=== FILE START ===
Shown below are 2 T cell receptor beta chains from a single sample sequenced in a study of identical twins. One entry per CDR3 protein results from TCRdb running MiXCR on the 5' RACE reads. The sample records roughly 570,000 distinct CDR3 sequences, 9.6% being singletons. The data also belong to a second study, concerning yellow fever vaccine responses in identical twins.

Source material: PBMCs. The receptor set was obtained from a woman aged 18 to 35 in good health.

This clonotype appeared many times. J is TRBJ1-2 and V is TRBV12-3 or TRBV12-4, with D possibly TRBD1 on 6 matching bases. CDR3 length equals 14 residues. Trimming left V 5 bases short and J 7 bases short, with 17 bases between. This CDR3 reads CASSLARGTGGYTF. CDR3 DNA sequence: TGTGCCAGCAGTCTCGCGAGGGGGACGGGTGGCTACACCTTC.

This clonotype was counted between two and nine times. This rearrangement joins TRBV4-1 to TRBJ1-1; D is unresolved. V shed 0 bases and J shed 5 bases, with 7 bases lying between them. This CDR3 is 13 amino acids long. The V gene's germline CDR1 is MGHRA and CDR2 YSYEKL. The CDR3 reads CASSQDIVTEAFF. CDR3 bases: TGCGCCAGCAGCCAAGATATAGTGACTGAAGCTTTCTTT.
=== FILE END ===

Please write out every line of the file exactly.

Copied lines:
Shown below are 2 T cell receptor beta chains from a single sample sequenced in a study of identical twins. One entry per CDR3 protein results from TCRdb running MiXCR on the 5' RACE reads. The sample records roughly 570,000 distinct CDR3 sequences, 9.6% being singletons. The data also belong to a second study, concerning yellow fever vaccine responses in identical twins.

Source material: PBMCs. The receptor set was obtained from a woman aged 18 to 35 in good health.

This clonotype appeared many times. J is TRBJ1-2 and V is TRBV12-3 or TRBV12-4, with D possibly TRBD1 on 6 matching bases. CDR3 length equals 14 residues. Trimming left V 5 bases short and J 7 bases short, with 17 bases between. This CDR3 reads CASSLARGTGGYTF. CDR3 DNA sequence: TGTGCCAGCAGTCTCGCGAGGGGGACGGGTGGCTACACCTTC.

This clonotype was counted between two and nine times. This rearrangement joins TRBV4-1 to TRBJ1-1; D is unresolved. V shed 0 bases and J shed 5 bases, with 7 bases lying between them. This CDR3 is 13 amino acids long. The V gene's germline CDR1 is MGHRA and CDR2 YSYEKL. The CDR3 reads CASSQDIVTEAFF. CDR3 bases: TGCGCCAGCAGCCAAGATATAGTGACTGAAGCTTTCTTT.